Approaches to the later work of Ball tend to fall into two camps: that of his “Catholic quietude” and that of a “sacralization of power.” Yet Ball’s association and interaction with Schmitt complicates both of these arguments. My argument differs from the quietude thesis, as it shows that Ball strives to deactivate the distinction between friend and enemy as the “specific political distinction to which political actions and motives can be reduced.” And it differs from the “sacralization-of-power thesis,” as Ball’s theological politics seeks to establish the transcendent law as an “institution” that “can never come into direct relation with the state.” For Ball, the church becomes an institution only in its suspension; what legitimizes it is resistance to a government gone rogue. Basing my argument on close readings of Ball’s Byzantine Christianity and “Carl Schmitt’s Political Theology,” I contend that such theological politics must be conceived as a critique of Schmitt’s thought. If Schmitt legitimizes political authority with a transcendent source, Ball delegitimizes it; if Schmitt glorifies the sovereign, Ball champions the saint; if Schmitt does away with human rights, Ball declares “opposition” to the violation of human rights as “the highest duty.” I develop my argument in two steps: I begin with a discussion of Ball’s political vision in Byzantine Christianity, paying close attention to the aesthetic form of the book and its place in history. I then examine Ball’s “Carl Schmitt’s Political Theology” and bring out his critique of Schmitt. Continue reading …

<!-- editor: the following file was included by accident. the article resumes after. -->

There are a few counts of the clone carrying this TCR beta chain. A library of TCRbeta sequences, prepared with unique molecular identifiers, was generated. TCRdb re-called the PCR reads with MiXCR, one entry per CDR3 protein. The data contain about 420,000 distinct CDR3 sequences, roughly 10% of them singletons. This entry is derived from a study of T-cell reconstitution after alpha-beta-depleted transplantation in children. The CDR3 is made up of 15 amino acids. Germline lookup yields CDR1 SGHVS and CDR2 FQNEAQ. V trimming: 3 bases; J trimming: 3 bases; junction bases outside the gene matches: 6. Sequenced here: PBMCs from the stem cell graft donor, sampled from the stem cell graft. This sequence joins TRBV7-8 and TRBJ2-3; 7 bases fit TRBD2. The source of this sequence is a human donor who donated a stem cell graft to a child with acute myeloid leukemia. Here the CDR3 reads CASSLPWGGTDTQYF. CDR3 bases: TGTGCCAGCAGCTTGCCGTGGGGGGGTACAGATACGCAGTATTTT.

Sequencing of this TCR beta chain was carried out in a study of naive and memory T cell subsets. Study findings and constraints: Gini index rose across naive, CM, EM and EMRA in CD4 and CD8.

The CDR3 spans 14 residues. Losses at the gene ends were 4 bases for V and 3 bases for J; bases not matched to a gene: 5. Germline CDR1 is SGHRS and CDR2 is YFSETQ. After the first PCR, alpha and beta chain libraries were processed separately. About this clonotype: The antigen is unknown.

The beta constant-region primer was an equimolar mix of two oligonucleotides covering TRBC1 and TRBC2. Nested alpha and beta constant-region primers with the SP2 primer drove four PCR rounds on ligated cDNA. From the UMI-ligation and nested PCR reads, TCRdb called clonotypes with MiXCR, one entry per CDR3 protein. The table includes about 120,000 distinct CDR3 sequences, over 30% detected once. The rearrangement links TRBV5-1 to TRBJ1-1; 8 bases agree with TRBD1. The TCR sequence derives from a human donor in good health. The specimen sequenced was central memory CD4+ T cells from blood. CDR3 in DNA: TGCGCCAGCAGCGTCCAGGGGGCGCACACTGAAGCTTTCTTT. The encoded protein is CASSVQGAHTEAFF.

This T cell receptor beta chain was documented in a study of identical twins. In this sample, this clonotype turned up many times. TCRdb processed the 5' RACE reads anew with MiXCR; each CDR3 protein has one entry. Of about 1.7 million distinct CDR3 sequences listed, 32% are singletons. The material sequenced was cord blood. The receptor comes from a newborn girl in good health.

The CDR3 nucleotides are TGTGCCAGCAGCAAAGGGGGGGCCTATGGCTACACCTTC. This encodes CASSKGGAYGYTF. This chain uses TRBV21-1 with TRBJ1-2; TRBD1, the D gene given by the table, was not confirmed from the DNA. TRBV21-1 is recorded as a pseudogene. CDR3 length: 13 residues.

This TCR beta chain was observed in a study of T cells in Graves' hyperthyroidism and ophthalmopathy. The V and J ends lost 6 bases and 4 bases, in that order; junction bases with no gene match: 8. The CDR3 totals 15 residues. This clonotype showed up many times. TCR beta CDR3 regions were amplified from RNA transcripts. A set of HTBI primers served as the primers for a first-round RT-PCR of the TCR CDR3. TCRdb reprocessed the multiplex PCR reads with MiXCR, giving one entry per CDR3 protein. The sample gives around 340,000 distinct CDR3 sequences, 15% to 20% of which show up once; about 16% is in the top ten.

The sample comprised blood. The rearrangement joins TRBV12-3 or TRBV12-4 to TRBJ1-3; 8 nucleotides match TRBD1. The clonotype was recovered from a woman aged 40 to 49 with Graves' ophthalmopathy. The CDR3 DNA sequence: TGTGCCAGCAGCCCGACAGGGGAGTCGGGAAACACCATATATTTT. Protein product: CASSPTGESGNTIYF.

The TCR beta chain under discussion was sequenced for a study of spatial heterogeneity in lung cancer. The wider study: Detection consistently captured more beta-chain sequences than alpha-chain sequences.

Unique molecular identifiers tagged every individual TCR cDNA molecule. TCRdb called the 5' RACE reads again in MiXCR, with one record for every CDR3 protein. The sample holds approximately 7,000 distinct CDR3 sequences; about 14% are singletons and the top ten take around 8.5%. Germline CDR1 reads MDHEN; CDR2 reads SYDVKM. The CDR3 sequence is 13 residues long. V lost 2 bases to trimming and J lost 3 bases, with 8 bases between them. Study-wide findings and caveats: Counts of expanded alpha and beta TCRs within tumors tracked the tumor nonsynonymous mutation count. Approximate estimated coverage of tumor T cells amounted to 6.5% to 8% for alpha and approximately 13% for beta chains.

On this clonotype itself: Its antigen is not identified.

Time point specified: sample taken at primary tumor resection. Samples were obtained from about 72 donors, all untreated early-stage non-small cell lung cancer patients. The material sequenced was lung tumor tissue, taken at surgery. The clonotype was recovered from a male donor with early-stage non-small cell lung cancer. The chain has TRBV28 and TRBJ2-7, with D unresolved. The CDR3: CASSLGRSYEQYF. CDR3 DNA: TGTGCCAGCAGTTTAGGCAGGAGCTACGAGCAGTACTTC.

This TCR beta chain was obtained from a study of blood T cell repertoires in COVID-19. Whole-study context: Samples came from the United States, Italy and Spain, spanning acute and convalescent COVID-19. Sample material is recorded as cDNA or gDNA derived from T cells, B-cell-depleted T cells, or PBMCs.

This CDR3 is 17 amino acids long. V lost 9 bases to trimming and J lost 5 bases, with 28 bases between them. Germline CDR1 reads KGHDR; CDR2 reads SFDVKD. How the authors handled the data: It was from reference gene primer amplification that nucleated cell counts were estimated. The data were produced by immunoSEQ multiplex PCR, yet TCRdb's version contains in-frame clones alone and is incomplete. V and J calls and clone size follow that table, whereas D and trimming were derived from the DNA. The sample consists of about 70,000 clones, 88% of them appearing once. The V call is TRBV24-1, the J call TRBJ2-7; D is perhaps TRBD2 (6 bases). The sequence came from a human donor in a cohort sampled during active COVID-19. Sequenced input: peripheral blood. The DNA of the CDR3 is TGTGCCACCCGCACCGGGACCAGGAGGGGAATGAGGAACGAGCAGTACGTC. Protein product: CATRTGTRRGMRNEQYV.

SEBASTIAN P. KLINGER is a PhD candidate in the Department of German at Princeton University. His research investigates sleep experiments in literature, science, and society, 1899–1929.